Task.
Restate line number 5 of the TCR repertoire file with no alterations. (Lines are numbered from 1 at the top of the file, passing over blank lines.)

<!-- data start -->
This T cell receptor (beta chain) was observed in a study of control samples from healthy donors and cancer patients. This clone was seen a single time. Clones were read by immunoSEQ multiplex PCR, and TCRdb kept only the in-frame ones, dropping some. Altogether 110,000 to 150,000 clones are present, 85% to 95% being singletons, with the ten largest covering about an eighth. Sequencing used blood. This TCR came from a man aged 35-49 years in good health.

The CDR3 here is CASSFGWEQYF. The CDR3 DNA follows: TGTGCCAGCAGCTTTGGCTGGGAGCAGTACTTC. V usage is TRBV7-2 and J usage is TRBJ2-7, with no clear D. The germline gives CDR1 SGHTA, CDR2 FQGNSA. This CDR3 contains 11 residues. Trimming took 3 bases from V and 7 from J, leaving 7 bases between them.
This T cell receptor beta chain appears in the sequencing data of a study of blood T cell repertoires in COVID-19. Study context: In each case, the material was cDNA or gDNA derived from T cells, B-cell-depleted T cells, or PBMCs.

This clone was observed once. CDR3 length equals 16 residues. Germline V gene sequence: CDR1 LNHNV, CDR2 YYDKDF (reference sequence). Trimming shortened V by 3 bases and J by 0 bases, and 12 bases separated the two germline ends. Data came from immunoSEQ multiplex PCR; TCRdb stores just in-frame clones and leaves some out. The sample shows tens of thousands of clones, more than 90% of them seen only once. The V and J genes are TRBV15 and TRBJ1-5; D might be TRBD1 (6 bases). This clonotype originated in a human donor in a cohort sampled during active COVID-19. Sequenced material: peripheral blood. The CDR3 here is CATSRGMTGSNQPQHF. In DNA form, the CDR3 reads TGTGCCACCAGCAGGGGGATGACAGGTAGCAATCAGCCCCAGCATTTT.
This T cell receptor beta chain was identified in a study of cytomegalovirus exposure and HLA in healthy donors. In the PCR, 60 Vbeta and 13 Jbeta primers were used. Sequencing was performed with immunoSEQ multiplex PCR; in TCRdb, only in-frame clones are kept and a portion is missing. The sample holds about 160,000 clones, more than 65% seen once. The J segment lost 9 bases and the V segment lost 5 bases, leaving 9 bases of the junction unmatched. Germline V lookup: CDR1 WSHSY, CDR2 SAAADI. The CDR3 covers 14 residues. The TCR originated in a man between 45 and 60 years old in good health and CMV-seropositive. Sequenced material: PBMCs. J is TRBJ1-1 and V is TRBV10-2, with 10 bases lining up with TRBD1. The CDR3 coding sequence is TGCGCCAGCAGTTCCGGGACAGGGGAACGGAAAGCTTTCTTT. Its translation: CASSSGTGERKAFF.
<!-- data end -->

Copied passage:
This T cell receptor beta chain was identified in a study of cytomegalovirus exposure and HLA in healthy donors. In the PCR, 60 Vbeta and 13 Jbeta primers were used. Sequencing was performed with immunoSEQ multiplex PCR; in TCRdb, only in-frame clones are kept and a portion is missing. The sample holds about 160,000 clones, more than 65% seen once. The J segment lost 9 bases and the V segment lost 5 bases, leaving 9 bases of the junction unmatched. Germline V lookup: CDR1 WSHSY, CDR2 SAAADI. The CDR3 covers 14 residues. The TCR originated in a man between 45 and 60 years old in good health and CMV-seropositive. Sequenced material: PBMCs. J is TRBJ1-1 and V is TRBV10-2, with 10 bases lining up with TRBD1. The CDR3 coding sequence is TGCGCCAGCAGTTCCGGGACAGGGGAACGGAAAGCTTTCTTT. Its translation: CASSSGTGERKAFF.